Deerfield fire, EMS response, revive questions on coverage in rural Augusta County
Questions are being raised among community members about the EMS response to a house fire in Deerfield that took the life of an Arlington woman in the area visiting family, and has another individual fighting for his life in MCV.
The questions involve response time to the fire in rural West Augusta, and from a wider perspective, fire and EMS staffing in the western part of the county.
As a reader who brought the issue to our attention pointed out in an email, the citizens of western Augusta County pay taxes, too, but as a native of that part of the county, with lots of friends and family who still live there, I know personally that you can feel like a second-class citizen when you live out that way.
I then grew up in the Crimora area, on the other side of the county, and can speak in detail about two incidents in which I had to call 911 for police dispatch – one involving shots fired at a home, the other involving suspicious activity at a convenience store that I was working at in college – in which it took more than an hour in each instance to get a deputy on scene.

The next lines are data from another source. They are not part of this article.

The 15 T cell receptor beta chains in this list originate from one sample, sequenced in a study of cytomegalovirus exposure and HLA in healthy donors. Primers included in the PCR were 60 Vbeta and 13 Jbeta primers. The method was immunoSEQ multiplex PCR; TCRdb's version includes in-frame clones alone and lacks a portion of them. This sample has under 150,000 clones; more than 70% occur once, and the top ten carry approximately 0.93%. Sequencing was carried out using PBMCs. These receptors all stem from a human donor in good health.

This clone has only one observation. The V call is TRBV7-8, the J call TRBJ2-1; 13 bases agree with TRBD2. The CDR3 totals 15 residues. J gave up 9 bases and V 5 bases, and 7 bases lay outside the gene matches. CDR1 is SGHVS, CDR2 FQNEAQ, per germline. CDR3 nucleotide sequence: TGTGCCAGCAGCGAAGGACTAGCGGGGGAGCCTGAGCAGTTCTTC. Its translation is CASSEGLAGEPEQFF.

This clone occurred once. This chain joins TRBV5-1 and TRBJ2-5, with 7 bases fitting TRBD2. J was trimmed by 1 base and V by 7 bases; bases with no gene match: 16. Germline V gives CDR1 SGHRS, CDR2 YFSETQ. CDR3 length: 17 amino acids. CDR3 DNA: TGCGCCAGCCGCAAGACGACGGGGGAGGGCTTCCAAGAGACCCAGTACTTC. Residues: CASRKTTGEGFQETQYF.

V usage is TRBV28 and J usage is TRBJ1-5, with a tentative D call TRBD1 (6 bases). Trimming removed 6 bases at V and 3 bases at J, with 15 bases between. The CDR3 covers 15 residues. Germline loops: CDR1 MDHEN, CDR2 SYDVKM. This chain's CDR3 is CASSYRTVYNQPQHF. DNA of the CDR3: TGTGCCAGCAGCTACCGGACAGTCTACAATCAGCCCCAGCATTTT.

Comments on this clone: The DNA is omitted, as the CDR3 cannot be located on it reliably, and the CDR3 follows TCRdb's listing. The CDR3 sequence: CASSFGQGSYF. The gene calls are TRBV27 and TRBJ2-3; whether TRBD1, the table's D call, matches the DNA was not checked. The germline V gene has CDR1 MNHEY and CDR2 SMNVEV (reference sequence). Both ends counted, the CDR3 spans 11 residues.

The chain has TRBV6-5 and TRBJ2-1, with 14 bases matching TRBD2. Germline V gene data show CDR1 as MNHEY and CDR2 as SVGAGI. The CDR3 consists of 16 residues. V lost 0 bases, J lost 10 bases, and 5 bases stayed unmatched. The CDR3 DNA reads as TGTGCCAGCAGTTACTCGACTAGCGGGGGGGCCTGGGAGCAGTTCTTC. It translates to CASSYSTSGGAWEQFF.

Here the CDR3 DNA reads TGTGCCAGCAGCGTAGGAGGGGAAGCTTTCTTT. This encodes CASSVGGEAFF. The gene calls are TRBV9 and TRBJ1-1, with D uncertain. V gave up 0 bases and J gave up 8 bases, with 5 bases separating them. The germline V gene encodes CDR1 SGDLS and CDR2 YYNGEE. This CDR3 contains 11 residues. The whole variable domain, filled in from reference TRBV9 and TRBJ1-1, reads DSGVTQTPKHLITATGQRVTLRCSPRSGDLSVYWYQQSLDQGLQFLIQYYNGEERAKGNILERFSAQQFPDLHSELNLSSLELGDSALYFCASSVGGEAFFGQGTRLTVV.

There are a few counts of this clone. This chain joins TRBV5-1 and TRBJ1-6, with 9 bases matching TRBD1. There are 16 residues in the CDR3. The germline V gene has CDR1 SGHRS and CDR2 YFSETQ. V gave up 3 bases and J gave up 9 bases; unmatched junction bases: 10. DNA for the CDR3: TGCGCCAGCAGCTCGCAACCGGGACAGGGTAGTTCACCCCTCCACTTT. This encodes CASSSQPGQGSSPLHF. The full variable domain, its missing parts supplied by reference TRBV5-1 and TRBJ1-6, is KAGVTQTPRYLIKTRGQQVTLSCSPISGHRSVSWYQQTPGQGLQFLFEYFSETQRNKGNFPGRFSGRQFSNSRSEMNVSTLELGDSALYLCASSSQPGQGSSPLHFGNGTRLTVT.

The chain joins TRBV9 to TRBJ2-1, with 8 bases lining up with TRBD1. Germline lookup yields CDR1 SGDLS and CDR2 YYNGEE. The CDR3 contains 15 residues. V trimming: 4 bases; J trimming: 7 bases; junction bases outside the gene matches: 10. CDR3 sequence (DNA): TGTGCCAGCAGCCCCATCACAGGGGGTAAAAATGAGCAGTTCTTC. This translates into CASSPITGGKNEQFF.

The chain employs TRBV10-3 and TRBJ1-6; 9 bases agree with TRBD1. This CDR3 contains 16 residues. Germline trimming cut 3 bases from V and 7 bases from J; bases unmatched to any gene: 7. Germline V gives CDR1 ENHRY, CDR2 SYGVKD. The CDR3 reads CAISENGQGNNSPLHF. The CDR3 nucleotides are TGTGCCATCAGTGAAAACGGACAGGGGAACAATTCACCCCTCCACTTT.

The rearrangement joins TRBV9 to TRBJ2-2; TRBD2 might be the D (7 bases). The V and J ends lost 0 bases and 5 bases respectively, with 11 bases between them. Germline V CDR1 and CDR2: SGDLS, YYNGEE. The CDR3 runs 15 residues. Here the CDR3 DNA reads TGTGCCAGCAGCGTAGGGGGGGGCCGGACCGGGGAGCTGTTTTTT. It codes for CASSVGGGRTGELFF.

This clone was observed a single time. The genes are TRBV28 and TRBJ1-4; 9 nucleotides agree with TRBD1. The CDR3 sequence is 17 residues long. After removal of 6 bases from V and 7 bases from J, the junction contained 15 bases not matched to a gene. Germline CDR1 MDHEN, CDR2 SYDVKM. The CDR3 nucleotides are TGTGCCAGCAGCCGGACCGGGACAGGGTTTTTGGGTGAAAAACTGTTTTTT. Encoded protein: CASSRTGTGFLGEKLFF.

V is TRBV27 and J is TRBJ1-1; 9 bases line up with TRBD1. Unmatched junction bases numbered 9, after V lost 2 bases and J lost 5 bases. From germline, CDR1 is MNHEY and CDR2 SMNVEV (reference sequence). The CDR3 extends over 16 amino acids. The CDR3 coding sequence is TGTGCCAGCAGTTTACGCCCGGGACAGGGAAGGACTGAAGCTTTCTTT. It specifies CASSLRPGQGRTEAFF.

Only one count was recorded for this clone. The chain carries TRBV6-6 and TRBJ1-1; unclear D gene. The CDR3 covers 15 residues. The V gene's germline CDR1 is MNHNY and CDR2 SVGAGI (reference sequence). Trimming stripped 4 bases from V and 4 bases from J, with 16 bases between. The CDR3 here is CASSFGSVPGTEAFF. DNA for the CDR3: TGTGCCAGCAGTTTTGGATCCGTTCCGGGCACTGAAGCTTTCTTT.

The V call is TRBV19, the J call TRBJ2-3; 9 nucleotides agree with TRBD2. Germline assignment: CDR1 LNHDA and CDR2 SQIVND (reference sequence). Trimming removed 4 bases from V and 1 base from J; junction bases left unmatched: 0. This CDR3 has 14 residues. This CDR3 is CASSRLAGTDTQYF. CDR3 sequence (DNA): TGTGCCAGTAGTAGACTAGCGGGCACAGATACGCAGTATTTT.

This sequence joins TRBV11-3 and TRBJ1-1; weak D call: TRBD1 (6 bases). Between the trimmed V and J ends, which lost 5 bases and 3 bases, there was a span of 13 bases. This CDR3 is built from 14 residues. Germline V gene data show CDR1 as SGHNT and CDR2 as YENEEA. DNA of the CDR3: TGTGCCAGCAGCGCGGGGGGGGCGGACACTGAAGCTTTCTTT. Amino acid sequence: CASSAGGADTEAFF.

So much of the attention in terms of county resources is placed around the population centers surrounding the two independent cities, and we can understand that resources are not infinite, and that there are unique challenges in Augusta County given the sheer geographic size.
Details of what transpired over the weekend with the Deerfield fire are still trickling out. The Virginia State Police is still investigating the circumstances of the fire, so officials are being tight-lipped on the issue of the fire and EMS response, using the ongoing investigation as cover.
This can’t get swept under the rug. Residents in rural areas in Augusta County deserve the same level of coverage from fire, EMS and the sheriff’s office as those in the population centers.
Story by Chris Graham